Should Sony really give this plan a go, they’ll be treading on well-worn ground. HTC announced its own intention to focus on producing a smaller number of quality smartphones nearly one year ago exactly, though it hasn’t been without its problems. The Taiwanese company’s strong hardware releases belie its recent sketchy financial performance. Motorola Mobility also intimated that it would take a similar route, and these days murmurs of a high-end X Phone currently under development at MM continue to make headlines. We’ll soon see if CEO (and former Googler) Dennis Woodside sticks to his guns, as the company makes its transition, but in any case, it may be that Sony’s potential plans may end up doing more harm than good if enough companies decide to take a similar tack.
If all goes according to plan, Sony hopes to be uttered in the same smartphone breath as Samsung and Apple within the next two years. I’m not entirely convinced that Sony would be able to make strides that great even if these two years go off without a hitch, but perhaps the company is owed the benefit of the doubt. After all, they’re clearly pretty damn good at crafting great smartphones when they feel like it; I was generally fond of the Xperia ion, and devices like Z have managed to excite some people in ways Sony has rarely been able to do with a smartphone. This move could be just what the doctor ordered, but I have a feeling it’ll be some time before Sony officially makes up its mind.
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Sony Mobile ’ s top-tier Xperia Z may have been one of CES ’ s most enjoyable non-surprises (seriously, is there anybody Sony didn ’ t brief about that thing?), and it turns out that the business ’ s future efforts could be even more of the exact same. According to a recent CNET meeting with Xperia Product Manager Stephen Sneeden, Sony is considering leaving the entry-level smartphone market to other business.
“ We ’ re ready to be a premium smartphone service provider, logically then, at the extremely entry level is where you lose the ‘ Sonyness, ’ ” Sneeden informed CNET.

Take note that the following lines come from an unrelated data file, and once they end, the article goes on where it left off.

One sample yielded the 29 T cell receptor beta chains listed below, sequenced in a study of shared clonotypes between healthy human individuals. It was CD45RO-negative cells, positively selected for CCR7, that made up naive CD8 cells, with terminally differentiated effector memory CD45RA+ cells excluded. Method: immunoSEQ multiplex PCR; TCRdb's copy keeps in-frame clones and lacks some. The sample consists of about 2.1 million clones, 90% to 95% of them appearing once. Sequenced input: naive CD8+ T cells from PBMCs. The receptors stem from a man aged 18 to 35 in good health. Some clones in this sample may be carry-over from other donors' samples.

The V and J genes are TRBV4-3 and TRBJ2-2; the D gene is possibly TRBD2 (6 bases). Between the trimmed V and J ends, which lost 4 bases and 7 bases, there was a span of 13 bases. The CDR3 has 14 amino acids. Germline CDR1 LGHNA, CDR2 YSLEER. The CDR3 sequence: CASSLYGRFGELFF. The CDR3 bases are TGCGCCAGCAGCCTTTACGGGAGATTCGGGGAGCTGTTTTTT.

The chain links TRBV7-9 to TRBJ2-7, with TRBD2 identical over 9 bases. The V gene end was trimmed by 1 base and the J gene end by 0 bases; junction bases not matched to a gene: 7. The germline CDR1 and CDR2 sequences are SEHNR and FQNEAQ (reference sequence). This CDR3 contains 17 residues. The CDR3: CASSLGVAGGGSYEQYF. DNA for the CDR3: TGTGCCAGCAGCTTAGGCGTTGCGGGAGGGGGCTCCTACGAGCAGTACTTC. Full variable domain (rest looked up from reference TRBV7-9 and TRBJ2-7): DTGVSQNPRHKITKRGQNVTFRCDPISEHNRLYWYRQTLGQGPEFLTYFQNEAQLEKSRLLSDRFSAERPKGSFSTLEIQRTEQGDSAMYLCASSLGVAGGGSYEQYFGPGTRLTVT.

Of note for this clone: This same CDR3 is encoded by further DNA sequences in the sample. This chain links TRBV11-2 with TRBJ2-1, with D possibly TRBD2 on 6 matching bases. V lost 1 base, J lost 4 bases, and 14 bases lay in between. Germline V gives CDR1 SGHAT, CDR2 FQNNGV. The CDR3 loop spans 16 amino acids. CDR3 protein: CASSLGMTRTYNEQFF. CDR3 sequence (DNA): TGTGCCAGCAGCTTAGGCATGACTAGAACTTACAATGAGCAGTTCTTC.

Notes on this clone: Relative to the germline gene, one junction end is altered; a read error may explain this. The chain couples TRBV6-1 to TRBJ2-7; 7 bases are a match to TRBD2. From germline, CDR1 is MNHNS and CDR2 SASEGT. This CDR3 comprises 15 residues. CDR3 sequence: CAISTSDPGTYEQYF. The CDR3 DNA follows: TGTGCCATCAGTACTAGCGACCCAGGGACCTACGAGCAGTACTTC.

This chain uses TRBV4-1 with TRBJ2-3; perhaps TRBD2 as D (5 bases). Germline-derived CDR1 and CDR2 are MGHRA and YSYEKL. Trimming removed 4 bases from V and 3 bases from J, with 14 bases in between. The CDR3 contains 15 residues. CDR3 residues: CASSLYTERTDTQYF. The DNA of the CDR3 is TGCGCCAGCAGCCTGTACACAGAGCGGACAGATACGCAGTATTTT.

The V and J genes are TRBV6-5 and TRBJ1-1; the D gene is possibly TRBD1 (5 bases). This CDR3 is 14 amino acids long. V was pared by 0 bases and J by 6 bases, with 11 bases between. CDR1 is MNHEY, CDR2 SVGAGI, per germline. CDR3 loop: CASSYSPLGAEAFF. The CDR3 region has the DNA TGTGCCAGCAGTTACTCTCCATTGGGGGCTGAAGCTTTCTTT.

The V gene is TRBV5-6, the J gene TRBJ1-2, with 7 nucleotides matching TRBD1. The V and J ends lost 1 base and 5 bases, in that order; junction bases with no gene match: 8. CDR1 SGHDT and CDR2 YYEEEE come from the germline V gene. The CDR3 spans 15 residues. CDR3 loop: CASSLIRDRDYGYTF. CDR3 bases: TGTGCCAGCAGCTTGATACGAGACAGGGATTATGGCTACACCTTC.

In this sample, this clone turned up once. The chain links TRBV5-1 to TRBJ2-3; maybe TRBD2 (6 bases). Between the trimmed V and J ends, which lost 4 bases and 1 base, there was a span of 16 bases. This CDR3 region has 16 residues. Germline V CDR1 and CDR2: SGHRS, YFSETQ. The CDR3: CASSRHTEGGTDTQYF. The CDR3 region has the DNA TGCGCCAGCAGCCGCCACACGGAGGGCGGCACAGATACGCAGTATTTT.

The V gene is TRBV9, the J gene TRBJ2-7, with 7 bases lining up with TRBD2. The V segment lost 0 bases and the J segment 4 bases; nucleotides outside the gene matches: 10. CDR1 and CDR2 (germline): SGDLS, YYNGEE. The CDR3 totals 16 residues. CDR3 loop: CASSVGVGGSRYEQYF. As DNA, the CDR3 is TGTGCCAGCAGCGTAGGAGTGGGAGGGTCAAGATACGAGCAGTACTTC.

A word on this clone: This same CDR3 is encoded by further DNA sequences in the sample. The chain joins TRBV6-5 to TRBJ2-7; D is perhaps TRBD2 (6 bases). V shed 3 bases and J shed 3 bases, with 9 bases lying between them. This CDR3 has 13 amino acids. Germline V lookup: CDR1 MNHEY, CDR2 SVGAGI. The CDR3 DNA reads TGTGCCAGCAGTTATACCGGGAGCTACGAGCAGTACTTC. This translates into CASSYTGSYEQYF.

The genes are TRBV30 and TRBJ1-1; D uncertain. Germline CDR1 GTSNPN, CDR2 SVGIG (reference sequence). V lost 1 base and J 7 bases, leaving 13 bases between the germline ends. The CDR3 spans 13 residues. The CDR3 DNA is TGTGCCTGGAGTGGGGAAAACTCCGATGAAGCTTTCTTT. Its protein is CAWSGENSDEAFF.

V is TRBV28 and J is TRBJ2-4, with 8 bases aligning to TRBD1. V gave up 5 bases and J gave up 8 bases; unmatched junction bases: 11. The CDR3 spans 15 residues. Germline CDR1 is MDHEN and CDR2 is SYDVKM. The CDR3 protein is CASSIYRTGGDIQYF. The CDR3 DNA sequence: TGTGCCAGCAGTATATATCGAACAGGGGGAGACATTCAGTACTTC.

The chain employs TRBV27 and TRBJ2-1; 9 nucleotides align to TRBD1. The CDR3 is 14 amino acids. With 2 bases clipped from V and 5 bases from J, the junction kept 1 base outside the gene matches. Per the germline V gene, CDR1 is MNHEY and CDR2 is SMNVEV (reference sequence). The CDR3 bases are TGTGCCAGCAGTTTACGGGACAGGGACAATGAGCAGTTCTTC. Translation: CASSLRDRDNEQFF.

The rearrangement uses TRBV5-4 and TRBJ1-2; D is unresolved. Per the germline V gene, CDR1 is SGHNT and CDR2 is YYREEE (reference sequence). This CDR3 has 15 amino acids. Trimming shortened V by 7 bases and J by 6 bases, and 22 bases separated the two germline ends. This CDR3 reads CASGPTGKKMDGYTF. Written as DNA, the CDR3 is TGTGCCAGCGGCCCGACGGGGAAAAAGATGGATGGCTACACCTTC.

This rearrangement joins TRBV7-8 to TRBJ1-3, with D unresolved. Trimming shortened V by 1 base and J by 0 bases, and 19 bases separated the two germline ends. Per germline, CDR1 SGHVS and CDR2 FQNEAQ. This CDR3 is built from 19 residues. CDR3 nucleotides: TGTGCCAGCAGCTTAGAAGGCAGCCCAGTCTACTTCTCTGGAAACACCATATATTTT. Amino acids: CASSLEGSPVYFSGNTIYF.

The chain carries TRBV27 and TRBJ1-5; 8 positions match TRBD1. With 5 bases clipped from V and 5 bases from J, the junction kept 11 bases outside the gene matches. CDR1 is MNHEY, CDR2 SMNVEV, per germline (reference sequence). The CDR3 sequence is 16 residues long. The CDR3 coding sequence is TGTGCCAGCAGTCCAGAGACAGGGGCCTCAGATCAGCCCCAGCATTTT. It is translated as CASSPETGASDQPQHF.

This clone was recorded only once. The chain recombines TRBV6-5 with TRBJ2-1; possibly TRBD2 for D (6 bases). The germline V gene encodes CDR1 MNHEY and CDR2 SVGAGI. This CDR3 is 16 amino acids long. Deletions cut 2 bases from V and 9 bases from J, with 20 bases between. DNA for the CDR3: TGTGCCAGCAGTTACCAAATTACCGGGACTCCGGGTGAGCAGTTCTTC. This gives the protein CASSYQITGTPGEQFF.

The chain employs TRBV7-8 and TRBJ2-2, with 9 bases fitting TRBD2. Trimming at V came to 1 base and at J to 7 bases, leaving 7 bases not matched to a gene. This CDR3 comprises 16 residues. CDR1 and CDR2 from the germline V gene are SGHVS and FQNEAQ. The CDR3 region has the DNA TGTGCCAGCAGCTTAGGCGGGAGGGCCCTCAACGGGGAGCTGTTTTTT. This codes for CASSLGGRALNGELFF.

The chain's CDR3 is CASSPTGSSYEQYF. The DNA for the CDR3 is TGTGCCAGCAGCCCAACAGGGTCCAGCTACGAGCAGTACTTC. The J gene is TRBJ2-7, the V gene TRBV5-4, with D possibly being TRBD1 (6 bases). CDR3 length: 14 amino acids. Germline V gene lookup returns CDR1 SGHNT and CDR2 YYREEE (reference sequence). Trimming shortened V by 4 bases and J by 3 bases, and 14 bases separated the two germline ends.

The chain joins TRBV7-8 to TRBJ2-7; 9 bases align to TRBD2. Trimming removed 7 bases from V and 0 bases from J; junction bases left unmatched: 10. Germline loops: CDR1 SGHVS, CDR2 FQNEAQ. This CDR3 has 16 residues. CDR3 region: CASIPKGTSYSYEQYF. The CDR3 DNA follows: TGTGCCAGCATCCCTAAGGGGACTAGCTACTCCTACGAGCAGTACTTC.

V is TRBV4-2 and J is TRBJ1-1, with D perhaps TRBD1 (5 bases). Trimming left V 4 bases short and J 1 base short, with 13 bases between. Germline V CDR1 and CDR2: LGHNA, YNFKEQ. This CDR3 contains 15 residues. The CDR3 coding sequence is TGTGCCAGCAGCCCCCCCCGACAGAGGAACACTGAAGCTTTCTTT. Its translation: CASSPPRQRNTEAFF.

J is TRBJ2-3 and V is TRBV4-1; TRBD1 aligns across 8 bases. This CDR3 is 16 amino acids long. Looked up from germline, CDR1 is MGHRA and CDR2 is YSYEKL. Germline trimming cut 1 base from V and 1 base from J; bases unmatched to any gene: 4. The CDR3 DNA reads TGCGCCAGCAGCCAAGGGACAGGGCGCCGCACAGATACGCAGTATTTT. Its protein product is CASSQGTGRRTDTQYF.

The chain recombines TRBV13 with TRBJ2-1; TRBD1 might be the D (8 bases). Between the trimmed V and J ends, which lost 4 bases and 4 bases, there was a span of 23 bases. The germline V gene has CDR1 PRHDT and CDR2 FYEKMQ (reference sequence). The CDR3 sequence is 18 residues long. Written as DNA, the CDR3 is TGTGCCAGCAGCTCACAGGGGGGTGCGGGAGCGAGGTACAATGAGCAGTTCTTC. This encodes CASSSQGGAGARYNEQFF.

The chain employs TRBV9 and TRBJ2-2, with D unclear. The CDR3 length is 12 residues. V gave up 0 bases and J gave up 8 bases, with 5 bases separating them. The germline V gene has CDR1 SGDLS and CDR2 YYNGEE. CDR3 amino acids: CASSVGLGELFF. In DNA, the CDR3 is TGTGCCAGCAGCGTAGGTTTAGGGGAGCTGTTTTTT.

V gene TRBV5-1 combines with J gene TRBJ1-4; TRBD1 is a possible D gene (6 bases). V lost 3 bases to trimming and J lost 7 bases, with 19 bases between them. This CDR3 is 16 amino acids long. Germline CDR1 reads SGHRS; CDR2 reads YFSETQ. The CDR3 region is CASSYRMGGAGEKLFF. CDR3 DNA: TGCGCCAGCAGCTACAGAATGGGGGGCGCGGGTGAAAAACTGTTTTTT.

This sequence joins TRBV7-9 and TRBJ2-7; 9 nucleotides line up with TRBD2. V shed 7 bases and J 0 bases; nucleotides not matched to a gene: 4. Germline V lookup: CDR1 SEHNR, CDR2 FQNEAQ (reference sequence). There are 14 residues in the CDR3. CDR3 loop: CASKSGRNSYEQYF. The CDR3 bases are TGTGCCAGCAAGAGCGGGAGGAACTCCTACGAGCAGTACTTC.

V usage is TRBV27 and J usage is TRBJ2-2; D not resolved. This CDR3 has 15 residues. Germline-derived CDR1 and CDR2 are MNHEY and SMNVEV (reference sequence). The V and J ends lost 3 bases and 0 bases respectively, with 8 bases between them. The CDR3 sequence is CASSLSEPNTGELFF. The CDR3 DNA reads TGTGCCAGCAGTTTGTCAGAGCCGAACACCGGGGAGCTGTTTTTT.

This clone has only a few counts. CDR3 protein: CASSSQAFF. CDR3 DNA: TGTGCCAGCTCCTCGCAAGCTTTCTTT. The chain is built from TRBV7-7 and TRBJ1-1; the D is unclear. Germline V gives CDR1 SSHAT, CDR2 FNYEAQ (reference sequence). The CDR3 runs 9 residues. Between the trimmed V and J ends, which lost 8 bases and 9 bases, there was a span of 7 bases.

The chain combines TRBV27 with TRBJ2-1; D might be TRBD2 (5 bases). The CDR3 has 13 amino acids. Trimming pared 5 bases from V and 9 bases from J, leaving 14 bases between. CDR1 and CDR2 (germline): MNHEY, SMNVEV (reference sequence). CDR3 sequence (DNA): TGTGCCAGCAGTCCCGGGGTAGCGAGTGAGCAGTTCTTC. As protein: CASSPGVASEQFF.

Should Sony actually offer this strategy a go, they ’ ll be treading on well-worn ground. HTC revealed its very own purpose to concentrate on producing a smaller number of quality smartphones nearly one year ago precisely, though it hasn ’ t been without its problems. The Taiwanese business ’ s strong hardware releases belie its current questionable financial performance. Motorola Mobility additionally intimated that it would take a comparable path, and these days murmurs of a high-end X Phone currently under advancement at MM remain to make headings. We ’ ll soon see if CEO (and former Googler) Dennis Woodside adheres to his weapons, as the company makes its shift, however in any case, it might be that Sony ’ s prospective strategies could wind up doing even more harm than great if sufficient companies decide to take a similar tack.
If all goes according to plan, Sony wishes to be said in the same smartphone breath as Samsung and Apple within the next 2 years. I ’ m not totally convinced that Sony would have the ability to make strides that excellent even if these two years go off without a hitch, however maybe the business is owed the advantage of the doubt. After all, they ’ re plainly fairly damn good at crafting terrific smartphones when they seem like it; I was generally fond of the Xperia ion, and devices like Z have actually handled to excite some people in ways Sony has seldom been able to finish with a smartphone. This move could be simply exactly what the doctor purchased, however I have a sensation it ’ ll be time prior to Sony officially comprises its mind.